This test can be used to assess the degree of PLRI and may aid in determining treatment.
Medial ecchymosis may be a sign of an aMCL injury and often is apparent 3 to 5 days after dislocation when the MCL has been injured.
IMAGING AND OTHER DIAGNOSTIC STUDIES
Standard orthogonal radiographs of the elbow are obtained before and after reduction to assess for fracture and confirm relocation of the joint.
Congruency of the trochlea-ulna and radial head-capitellum is assessed.
Slight widing of the ulnohumeral joint (drop sign) or posterior displacement of the radial head relative to the capitellum should be noted.
Valgus stress views, once the joint is reduced, may help demonstrate an aMCL injury.
With the elbow flexed 30 degrees and the forearm in pronation, a valgus stress is placed under fluoroscopic evaluation to see if the medial ulnohumeral joint opens compared to the resting state.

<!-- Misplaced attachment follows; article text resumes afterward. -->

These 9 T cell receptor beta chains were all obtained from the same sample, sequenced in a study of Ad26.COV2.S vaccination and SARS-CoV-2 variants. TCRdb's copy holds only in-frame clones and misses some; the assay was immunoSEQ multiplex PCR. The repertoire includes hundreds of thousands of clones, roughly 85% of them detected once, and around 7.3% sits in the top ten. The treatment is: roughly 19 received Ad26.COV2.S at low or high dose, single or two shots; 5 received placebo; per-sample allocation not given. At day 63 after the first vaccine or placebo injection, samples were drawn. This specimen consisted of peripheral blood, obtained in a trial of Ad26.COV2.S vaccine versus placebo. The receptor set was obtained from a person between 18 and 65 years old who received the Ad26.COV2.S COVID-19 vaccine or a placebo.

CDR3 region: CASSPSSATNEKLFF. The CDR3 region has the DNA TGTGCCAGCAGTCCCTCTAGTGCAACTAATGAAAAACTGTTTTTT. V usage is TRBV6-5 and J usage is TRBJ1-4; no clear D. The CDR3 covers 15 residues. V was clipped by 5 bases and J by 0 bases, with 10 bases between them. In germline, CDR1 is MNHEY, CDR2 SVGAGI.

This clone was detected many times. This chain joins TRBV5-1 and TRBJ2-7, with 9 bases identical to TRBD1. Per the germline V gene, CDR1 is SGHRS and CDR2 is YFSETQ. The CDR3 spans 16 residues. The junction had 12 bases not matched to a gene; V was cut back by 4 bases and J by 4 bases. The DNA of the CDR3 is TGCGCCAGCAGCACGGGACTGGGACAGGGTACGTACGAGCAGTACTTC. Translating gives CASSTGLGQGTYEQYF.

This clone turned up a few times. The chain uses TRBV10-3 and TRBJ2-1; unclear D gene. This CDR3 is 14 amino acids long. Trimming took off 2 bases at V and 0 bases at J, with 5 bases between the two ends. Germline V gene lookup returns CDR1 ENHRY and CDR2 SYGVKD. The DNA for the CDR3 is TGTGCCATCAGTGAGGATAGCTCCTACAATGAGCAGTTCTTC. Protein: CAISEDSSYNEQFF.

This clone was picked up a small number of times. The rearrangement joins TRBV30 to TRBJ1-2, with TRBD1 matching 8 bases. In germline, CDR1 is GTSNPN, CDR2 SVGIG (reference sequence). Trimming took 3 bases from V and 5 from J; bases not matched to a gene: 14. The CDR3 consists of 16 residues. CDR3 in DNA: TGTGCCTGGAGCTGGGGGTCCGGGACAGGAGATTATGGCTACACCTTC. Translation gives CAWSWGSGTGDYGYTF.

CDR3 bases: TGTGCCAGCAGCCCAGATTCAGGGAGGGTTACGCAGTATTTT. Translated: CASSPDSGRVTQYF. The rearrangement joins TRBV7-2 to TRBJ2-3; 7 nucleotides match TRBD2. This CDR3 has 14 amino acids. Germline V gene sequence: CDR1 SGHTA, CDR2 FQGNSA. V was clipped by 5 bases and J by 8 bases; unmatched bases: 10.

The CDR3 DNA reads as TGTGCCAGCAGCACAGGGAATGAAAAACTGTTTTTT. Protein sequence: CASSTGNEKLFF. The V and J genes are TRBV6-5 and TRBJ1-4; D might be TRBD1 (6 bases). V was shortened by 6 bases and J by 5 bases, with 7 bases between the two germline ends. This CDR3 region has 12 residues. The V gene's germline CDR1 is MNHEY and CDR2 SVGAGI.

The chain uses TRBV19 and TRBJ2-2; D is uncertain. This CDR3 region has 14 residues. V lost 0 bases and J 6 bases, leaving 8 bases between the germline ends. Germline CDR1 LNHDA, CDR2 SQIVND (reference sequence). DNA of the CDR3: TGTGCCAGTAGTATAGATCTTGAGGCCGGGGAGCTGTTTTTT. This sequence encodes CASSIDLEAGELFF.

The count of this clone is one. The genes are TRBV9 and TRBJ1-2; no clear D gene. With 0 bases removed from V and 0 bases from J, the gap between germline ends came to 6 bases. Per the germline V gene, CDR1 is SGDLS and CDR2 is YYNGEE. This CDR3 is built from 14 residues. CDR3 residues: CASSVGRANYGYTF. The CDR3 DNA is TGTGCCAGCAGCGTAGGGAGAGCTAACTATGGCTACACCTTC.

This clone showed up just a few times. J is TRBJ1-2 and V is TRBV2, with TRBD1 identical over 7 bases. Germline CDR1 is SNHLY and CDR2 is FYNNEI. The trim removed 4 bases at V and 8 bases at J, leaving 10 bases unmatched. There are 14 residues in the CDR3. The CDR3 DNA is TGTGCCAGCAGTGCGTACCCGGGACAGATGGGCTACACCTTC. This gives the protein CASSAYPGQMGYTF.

Varus stress views are often not helpful.
CT scans with three-dimensional (3-D) reconstructions are obtained in any situation where a fracture may be
suspected, as it is critical to identify PMRI variants or subtle coronoid fractures, which may be an indication for surgical management.
Magnetic resonance imaging (MRI) is usually not necessary in the management of acute simple dislocation; however, it can be useful in the case of recurrent PLRI.
Most simple dislocations may be managed nonoperatively with splinting or bracing, guided by the degree of instability determined during the examination under anesthesia after reduction.12
Once reduced, elbow stability is assessed during flexion-extension in neutral forearm rotation.
If the elbow is stable throughout an arc of motion, it is immobilized in a sling or splint for 3 to 5 days for comfort and then range-of-motion exercises are initiated.
If instability is present in less than 30 degrees of flexion, the forearm is pronated and stability is reassessed.
If pronation confers stability, then a hinged orthosis that maintains forearm pronation is used, after 3 to 5 days of splinting, to allow protected range of motion.